What is the difference between a “Fiduciary Standard of Care” vs. a “Suitability Standard of Care”?
This important topic hasn’t been discussed very much in the public, mainly because it’s a difficult comparison to explain. But it’s a topic that everyone should be made aware of.
A “Fiduciary Standard” of care means doing what is best for the client; namely, always putting the client’s interest before the advisors. It also means disclosing any possible conflicts of interest including compensation related to products or referrals. Sometimes this type of advisor and compensation is referred to “being completely transparent”.
A “Suitability Standard” of care usually means an advisor need only suggest products that are suitable for your objectives, your income level and your age. Also, no disclosure is required for possible conflicts of interest that they may have.
Currently, only Independent Registered Investment Advisors are required to act in a fiduciary capacity. Brokers, or also called “financial advisors” that work for a broker dealer or an insurance company are only held to a “Suitability Standard”.
Maybe comparing it to a real life scenario might help. So, here’s an example of the two using a real life situation:
Let’s assume that you are buying a house and you need one that costs less than $250,000, 4 bedrooms and at least 3 baths, but you want one that has been fairly newly built within the last 5-10 years. That criteria alone would probably give your agent and you many options in housing to choose from that would be “suitable” to your basic needs. However, what about the details you didn’t consider? What neighborhood are these houses in? Is the property value going up or down in the area? Is this home in a good school district? Is the neighborhood safe or have there been any crimes in the area recently? Am I getting a good value on the home? Has this home had any major repairs or issues with it? How close are these homes relative to mine and my spouse’s work?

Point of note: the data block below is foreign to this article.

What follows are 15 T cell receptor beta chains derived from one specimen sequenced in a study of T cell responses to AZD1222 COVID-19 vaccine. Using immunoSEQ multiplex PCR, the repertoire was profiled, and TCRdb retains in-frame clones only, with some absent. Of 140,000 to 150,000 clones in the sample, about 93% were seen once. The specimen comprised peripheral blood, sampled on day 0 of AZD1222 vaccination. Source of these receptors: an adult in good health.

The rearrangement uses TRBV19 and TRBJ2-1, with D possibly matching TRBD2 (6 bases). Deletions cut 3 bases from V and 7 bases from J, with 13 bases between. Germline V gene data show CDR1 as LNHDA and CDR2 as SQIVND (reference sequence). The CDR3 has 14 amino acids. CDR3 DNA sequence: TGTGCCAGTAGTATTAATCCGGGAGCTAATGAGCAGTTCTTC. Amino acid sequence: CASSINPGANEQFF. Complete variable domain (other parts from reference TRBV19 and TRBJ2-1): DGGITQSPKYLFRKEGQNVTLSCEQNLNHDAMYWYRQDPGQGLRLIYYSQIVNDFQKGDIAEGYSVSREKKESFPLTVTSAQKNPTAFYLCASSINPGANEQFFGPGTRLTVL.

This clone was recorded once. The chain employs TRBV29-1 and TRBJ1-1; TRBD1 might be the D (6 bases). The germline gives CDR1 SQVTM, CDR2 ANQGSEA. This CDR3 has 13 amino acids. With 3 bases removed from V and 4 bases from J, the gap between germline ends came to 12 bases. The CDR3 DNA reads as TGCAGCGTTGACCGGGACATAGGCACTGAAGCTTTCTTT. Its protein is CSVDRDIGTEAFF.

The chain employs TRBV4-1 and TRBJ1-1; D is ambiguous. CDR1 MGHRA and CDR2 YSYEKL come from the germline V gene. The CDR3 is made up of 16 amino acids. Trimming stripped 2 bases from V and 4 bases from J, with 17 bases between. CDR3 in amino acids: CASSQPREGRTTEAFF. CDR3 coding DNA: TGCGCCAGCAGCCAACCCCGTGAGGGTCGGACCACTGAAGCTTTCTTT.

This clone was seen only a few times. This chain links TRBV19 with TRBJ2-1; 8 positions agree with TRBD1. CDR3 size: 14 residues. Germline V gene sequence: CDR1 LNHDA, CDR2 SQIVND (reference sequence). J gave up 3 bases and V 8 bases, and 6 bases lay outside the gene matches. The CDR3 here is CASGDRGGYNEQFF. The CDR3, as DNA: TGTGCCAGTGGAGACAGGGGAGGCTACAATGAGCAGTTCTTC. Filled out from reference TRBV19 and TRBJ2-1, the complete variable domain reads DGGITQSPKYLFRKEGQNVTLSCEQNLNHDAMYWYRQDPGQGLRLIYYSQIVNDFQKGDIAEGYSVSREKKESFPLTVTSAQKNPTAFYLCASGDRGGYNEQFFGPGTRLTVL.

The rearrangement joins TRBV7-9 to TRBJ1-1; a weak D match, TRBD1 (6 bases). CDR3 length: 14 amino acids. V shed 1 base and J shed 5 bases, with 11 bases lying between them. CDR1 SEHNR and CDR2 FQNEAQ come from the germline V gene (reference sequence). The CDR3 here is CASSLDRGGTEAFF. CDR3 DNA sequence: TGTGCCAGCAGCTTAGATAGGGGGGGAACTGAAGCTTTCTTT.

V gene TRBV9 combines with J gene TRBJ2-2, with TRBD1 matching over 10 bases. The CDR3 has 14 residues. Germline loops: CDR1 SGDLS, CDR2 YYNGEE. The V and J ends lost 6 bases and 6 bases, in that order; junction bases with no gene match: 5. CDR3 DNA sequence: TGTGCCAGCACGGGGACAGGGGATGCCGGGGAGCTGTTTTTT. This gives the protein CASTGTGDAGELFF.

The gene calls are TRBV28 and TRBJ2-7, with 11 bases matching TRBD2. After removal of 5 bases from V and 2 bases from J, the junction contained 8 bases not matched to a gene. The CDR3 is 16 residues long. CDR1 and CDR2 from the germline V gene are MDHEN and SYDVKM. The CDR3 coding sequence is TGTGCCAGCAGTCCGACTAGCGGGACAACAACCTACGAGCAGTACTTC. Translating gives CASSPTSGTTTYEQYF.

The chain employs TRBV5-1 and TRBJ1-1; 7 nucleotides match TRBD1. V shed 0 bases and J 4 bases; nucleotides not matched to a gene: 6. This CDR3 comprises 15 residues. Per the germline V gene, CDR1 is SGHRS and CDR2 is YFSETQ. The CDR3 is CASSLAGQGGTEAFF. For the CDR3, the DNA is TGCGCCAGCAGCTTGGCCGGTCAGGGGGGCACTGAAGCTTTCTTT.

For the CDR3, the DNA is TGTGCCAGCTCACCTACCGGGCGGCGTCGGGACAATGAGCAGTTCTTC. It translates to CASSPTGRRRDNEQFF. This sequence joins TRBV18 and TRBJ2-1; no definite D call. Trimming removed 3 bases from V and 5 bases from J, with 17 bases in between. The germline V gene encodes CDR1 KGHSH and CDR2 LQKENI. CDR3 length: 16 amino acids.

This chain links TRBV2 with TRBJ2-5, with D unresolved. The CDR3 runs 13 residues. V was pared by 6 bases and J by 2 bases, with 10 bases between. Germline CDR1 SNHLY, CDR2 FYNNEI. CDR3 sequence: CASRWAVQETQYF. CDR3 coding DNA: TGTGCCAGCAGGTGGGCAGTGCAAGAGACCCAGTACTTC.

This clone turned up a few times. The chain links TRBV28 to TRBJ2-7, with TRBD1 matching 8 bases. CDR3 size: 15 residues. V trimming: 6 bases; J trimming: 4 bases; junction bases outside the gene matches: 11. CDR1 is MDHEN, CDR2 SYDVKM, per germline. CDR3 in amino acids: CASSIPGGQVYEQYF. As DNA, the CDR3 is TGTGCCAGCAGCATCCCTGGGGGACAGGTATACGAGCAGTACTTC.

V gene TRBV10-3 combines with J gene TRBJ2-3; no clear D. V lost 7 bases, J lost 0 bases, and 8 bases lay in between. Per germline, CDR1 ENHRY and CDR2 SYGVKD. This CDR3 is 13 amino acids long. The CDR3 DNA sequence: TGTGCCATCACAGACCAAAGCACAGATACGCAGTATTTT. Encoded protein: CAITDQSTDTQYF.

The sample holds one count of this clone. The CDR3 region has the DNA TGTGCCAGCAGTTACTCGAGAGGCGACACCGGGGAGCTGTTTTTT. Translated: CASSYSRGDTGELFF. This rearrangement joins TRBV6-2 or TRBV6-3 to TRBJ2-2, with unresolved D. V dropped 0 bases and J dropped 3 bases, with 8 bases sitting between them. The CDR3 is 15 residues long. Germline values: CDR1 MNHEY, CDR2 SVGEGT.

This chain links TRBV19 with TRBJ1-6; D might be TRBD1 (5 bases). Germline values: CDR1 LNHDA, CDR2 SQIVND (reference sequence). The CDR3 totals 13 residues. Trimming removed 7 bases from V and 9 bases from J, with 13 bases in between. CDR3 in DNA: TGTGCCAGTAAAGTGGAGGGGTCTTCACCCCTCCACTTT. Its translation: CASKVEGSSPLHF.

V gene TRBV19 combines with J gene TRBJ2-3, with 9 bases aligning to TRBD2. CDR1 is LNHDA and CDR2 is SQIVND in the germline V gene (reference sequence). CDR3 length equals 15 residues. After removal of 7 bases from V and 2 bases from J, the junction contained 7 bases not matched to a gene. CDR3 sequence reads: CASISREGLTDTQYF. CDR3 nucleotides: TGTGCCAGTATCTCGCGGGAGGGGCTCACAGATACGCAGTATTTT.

Wouldn’t you want to find a home that doesn’t just meet your basic needs (suitable) but one that exhibits all or most (fiduciary) of the criteria your family deems also as important? So, would you rely solely on a real-estate agent to tell you what limited information that they know about the house they are showing you? A real estate agent can be hired by acting as your agent to find a home as well as he/she can be hired by a seller to list their home. Either way, there is no way that an agent can know everything about a home based upon what the seller chose to disclose or what the seller chose to disclose to the actual agent they listed it with. Or would you rather hire and independent third party company to do a thorough, detailed analysis of everything prior to your purchase? Of course! You are going to want to know about everything you cannot see with your eyes.
Recently, my husband and I purchased a home that looked perfect by what we could visually see. But prior to purchasing the home, we hired an independent third party inspector come and inspect the home. I was there when they came. I watched them check everything from running the A/C & Heat, to the dishwasher, stove, microwave, hot water temp, caulking on windows both inside and outside… They even went as far as checking the closet shelving units by making sure they were screwed into studs properly. We were so glad that we paid for the inspection because they found that there were many electrical outlets not working, the whirlpool tub wouldn’t turn on, most all windows were not caulked on the outside and that there was condensation already between the panes of one of the windows because of it. They also found many door stoppers were broken and that our hot water wasn’t getting very hot at all. Most all of those things would never have crossed my mind to check prior to our purchase…
So, why do we treat our finances differently? Shouldn’t we be at least somewhat knowledgeable about the different types of advisors are out there and how they are compensated when it comes to our financial future?